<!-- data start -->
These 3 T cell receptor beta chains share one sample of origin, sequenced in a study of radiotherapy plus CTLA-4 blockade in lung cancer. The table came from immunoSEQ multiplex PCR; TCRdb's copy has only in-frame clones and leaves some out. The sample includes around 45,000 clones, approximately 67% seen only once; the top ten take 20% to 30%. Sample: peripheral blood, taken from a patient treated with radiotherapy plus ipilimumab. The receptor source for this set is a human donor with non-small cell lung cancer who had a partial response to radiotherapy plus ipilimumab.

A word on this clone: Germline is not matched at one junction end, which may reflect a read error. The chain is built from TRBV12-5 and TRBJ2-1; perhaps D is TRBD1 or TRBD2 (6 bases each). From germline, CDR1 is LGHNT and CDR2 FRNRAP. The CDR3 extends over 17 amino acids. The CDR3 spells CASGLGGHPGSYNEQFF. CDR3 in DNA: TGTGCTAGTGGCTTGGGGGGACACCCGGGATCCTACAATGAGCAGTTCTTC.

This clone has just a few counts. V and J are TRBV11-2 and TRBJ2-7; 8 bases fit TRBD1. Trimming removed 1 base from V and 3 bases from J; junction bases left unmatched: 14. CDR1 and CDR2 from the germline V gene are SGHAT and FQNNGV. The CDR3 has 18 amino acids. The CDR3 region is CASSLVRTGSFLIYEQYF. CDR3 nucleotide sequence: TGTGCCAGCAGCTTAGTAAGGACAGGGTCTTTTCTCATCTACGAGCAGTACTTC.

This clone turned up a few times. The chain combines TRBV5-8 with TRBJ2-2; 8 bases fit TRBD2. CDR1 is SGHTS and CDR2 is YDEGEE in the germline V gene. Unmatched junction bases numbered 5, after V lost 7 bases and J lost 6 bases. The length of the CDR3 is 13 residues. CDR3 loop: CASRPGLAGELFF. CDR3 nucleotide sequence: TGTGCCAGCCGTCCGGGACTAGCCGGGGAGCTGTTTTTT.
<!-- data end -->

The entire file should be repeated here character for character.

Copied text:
These 3 T cell receptor beta chains share one sample of origin, sequenced in a study of radiotherapy plus CTLA-4 blockade in lung cancer. The table came from immunoSEQ multiplex PCR; TCRdb's copy has only in-frame clones and leaves some out. The sample includes around 45,000 clones, approximately 67% seen only once; the top ten take 20% to 30%. Sample: peripheral blood, taken from a patient treated with radiotherapy plus ipilimumab. The receptor source for this set is a human donor with non-small cell lung cancer who had a partial response to radiotherapy plus ipilimumab.

A word on this clone: Germline is not matched at one junction end, which may reflect a read error. The chain is built from TRBV12-5 and TRBJ2-1; perhaps D is TRBD1 or TRBD2 (6 bases each). From germline, CDR1 is LGHNT and CDR2 FRNRAP. The CDR3 extends over 17 amino acids. The CDR3 spells CASGLGGHPGSYNEQFF. CDR3 in DNA: TGTGCTAGTGGCTTGGGGGGACACCCGGGATCCTACAATGAGCAGTTCTTC.

This clone has just a few counts. V and J are TRBV11-2 and TRBJ2-7; 8 bases fit TRBD1. Trimming removed 1 base from V and 3 bases from J; junction bases left unmatched: 14. CDR1 and CDR2 from the germline V gene are SGHAT and FQNNGV. The CDR3 has 18 amino acids. The CDR3 region is CASSLVRTGSFLIYEQYF. CDR3 nucleotide sequence: TGTGCCAGCAGCTTAGTAAGGACAGGGTCTTTTCTCATCTACGAGCAGTACTTC.

This clone turned up a few times. The chain combines TRBV5-8 with TRBJ2-2; 8 bases fit TRBD2. CDR1 is SGHTS and CDR2 is YDEGEE in the germline V gene. Unmatched junction bases numbered 5, after V lost 7 bases and J lost 6 bases. The length of the CDR3 is 13 residues. CDR3 loop: CASRPGLAGELFF. CDR3 nucleotide sequence: TGTGCCAGCCGTCCGGGACTAGCCGGGGAGCTGTTTTTT.